Emotional Support Animal & Service Animal Laws in Colorado

service dog with man in wheelchairEmotional support animals (ESAs) help thousands of individuals in Colorado improve their mental health. ESA ownership is a well-documented, drug-free treatment for mental health conditions such as anxiety, depression, or post-traumatic stress disorder.

Service animals (SAs) provide a similar support, but they take it even further by performing special tasks for disabled people. So, while ESAs are primarily for emotional support, service animals are trained specifically for handlers with disabilities who require help with daily tasks.

Because ESAs and SAs have helped so many people suffering from physical, emotional, and mental issues, laws have been enacted to provide protection to Colorado residents who benefit from their support. While SAs are granted more legal rights than ESAs, these laws prevent handlers from being discriminated against or denied housing based on their need for animal assistance.

If you are thinking of acquiring an ESA or an SA, it’s important that you know what rights and responsibilities are afforded to each. This article provides information about the legal differences between emotional support animals and service animals in the state of Colorado.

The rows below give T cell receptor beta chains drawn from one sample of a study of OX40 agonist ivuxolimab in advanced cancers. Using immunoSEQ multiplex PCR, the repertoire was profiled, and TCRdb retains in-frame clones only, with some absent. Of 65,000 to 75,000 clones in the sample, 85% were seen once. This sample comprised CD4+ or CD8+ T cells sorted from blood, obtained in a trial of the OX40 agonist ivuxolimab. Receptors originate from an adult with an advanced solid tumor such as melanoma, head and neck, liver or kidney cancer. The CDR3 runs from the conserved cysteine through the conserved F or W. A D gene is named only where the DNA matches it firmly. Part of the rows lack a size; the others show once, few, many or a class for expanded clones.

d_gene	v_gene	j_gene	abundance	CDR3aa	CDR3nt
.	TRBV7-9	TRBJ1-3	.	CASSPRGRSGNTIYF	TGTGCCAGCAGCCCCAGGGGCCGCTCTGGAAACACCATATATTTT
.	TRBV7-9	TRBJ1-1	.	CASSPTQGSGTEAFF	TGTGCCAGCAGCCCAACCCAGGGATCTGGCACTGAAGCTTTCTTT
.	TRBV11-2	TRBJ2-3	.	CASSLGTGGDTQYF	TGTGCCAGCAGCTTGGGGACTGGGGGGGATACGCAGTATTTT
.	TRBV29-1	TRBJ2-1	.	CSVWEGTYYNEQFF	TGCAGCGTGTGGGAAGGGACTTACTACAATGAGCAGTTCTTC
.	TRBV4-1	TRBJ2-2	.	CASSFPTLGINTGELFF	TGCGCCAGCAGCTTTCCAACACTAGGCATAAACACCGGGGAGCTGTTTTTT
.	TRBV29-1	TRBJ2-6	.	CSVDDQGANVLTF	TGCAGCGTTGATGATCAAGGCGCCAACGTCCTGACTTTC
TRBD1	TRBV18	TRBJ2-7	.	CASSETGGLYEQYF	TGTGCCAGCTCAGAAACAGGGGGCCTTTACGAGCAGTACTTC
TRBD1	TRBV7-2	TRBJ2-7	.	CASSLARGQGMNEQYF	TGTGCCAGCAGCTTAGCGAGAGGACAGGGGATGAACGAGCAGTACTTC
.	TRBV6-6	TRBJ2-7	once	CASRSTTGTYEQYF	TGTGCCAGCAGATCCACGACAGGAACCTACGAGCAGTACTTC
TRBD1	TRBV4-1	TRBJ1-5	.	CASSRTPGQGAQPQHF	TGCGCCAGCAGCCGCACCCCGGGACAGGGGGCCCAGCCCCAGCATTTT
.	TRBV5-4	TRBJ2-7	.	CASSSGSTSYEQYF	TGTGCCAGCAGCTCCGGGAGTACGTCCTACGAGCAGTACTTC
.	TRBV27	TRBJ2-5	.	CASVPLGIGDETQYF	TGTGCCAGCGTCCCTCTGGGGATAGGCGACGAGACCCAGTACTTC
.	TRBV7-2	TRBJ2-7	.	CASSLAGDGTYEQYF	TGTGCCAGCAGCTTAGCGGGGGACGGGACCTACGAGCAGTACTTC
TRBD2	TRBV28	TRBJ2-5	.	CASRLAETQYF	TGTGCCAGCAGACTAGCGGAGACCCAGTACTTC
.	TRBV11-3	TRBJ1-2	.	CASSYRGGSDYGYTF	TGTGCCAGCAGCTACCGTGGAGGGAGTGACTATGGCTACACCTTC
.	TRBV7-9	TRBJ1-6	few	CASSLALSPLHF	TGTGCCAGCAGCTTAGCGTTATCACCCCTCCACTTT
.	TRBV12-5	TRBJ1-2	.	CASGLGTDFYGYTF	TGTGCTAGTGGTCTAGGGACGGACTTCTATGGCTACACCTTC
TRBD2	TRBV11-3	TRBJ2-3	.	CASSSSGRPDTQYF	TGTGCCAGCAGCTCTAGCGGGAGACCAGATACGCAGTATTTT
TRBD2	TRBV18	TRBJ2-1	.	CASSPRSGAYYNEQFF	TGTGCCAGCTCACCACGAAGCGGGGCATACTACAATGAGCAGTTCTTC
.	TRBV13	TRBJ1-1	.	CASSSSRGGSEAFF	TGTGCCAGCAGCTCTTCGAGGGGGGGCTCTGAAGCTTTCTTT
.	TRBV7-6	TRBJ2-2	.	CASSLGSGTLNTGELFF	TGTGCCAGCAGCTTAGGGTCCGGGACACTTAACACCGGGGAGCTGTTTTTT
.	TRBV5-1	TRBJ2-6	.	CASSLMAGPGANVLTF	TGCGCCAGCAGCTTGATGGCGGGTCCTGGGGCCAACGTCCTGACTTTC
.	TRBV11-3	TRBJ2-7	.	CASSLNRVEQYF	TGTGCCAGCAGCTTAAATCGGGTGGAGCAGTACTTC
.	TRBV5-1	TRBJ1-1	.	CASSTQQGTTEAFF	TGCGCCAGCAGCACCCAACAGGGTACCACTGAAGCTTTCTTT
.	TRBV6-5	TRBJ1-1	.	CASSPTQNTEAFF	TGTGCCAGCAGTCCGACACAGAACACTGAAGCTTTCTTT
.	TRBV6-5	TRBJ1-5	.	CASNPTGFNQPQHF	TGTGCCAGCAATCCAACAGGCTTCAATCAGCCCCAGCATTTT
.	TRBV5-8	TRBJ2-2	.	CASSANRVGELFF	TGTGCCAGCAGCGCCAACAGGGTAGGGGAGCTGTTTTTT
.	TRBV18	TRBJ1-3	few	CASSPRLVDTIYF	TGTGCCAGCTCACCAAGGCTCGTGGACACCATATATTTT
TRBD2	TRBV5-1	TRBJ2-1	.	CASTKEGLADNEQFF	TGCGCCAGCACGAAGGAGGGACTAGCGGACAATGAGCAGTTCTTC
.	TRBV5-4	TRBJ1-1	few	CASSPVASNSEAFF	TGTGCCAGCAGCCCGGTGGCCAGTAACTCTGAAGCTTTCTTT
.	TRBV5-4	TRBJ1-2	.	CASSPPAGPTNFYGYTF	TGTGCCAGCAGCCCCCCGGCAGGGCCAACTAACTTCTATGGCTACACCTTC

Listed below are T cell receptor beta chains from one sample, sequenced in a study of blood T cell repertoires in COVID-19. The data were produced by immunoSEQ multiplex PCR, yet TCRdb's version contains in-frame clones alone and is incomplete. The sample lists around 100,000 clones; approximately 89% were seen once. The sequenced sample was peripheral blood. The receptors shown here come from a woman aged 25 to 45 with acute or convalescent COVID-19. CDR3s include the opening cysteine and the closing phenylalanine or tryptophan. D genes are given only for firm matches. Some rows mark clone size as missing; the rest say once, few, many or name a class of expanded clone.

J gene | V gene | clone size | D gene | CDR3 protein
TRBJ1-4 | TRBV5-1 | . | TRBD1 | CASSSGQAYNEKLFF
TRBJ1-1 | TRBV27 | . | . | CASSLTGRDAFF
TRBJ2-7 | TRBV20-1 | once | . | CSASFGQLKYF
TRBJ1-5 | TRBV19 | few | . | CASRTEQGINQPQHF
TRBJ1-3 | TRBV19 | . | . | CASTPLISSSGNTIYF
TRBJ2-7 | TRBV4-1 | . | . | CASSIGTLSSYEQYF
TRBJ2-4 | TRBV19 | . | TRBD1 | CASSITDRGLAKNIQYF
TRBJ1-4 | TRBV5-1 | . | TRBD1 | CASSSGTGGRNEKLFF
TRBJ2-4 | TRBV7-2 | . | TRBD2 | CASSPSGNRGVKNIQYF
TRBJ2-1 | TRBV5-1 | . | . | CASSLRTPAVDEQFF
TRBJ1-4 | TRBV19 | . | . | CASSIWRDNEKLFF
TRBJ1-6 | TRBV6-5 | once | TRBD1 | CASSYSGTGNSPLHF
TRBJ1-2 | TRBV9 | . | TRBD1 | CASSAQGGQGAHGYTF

Difference Between Emotional Support Animals and Service Animals

Before launching into the state-specific laws for emotional support animals (ESAs) and service animals (SA), it’s worth noting the differences between them.

Emotional Support Animal (ESA)

As its name suggests, emotional support animals provide comfort and support to their handler. However, these special creatures are not to be confused with therapy animals that often work with a group of people — say, in a care home. ESAs are usually assigned to one handler and will accompany them in social and public places.

The primary role of an ESA is to provide an ongoing sense of comfort and security. These animals are particularly useful for handlers with disabilities or who require emotional support following bereavement or a traumatic event. However, while ESAs are beneficial for physical and mental health support, their role is more like a pet than a service animal.

Service Animals (SA)